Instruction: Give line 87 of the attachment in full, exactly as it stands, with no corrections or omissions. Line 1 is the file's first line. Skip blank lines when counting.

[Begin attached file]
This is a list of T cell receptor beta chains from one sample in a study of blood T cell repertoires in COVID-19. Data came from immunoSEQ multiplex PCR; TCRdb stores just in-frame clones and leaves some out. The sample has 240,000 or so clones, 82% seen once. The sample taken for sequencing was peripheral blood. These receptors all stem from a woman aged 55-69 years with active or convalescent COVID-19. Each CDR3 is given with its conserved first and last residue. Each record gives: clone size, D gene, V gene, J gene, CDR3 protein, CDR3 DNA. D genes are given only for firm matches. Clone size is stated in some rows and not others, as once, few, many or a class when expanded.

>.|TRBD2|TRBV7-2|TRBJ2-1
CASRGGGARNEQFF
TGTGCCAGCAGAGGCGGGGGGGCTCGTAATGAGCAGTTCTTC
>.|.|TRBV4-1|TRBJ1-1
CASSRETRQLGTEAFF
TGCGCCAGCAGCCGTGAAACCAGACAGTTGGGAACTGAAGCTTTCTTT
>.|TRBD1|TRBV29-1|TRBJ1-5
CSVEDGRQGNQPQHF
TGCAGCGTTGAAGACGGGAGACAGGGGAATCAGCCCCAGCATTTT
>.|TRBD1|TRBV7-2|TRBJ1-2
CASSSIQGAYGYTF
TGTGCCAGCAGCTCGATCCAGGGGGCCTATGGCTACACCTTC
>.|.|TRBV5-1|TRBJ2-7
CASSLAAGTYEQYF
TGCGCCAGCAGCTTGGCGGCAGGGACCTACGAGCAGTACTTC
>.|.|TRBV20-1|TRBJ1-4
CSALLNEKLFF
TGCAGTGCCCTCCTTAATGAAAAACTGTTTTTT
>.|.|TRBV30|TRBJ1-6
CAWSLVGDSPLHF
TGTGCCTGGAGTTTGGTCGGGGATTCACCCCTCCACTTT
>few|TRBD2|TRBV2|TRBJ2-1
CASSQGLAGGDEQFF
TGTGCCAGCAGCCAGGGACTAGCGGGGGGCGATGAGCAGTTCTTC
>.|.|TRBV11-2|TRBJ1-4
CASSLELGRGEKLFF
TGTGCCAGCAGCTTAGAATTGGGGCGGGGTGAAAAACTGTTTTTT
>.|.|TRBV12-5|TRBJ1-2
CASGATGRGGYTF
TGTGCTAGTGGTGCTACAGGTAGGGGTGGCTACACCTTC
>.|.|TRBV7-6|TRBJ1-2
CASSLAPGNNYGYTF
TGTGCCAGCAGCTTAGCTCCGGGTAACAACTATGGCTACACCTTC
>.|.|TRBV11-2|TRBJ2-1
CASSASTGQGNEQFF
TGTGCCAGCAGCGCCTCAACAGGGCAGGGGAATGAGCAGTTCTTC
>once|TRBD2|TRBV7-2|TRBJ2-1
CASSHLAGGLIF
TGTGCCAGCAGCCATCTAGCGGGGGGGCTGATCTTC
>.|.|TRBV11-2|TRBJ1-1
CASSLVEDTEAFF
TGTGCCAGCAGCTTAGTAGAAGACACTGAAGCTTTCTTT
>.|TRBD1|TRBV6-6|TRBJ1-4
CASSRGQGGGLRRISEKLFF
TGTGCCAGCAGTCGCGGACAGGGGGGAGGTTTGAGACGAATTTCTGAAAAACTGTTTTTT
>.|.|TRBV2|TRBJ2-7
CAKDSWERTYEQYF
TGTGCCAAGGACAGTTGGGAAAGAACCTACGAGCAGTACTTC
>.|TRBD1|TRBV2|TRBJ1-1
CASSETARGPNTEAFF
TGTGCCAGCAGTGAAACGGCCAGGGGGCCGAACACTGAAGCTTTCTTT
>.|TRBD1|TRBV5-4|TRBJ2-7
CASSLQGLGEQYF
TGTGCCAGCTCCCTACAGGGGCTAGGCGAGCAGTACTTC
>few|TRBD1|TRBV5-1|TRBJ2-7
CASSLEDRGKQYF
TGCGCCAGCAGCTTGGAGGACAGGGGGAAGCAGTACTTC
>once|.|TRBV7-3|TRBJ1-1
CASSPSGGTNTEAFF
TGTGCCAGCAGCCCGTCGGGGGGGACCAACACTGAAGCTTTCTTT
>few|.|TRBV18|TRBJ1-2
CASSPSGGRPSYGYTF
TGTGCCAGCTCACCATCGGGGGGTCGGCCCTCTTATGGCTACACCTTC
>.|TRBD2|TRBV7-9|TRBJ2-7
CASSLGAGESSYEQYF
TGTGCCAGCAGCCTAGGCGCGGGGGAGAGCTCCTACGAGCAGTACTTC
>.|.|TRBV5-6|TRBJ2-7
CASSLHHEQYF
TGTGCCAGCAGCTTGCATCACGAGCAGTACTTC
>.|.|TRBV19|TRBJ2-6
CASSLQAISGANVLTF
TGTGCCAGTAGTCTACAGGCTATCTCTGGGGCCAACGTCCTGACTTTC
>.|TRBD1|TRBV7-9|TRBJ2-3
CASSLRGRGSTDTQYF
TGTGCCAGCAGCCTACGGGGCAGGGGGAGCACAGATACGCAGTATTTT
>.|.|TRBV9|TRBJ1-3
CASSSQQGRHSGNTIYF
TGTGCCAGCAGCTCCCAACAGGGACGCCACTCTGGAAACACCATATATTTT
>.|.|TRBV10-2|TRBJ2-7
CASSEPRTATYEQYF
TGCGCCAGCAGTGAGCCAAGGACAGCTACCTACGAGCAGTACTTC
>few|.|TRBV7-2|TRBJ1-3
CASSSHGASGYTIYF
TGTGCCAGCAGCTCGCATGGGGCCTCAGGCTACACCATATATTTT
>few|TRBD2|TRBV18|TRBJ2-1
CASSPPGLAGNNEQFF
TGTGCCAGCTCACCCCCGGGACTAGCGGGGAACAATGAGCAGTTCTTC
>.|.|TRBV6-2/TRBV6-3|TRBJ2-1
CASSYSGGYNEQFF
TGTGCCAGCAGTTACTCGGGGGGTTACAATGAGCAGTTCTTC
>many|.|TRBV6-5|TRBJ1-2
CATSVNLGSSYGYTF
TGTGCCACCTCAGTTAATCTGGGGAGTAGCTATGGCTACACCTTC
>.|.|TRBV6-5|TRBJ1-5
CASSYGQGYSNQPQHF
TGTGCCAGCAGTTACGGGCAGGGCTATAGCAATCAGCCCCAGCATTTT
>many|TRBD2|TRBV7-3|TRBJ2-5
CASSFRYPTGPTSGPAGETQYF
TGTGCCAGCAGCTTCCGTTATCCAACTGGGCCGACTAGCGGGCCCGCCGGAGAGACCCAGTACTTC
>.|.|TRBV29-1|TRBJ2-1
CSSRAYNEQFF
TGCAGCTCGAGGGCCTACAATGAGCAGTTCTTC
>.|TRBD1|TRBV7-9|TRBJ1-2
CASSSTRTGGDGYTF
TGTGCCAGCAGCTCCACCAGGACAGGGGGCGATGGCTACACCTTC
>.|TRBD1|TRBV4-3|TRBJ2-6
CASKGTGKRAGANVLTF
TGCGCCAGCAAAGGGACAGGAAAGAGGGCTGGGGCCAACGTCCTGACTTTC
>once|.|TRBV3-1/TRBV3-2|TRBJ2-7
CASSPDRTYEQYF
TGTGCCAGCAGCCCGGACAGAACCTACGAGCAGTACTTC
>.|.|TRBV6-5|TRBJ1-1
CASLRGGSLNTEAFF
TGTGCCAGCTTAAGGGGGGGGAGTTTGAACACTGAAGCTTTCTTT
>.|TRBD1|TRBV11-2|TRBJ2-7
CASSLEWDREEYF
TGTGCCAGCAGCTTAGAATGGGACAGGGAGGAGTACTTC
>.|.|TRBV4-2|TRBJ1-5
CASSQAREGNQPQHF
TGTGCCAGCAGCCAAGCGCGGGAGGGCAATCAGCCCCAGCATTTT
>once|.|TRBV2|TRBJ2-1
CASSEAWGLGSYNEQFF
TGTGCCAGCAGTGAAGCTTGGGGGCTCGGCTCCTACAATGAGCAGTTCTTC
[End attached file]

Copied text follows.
CASSPPGLAGNNEQFF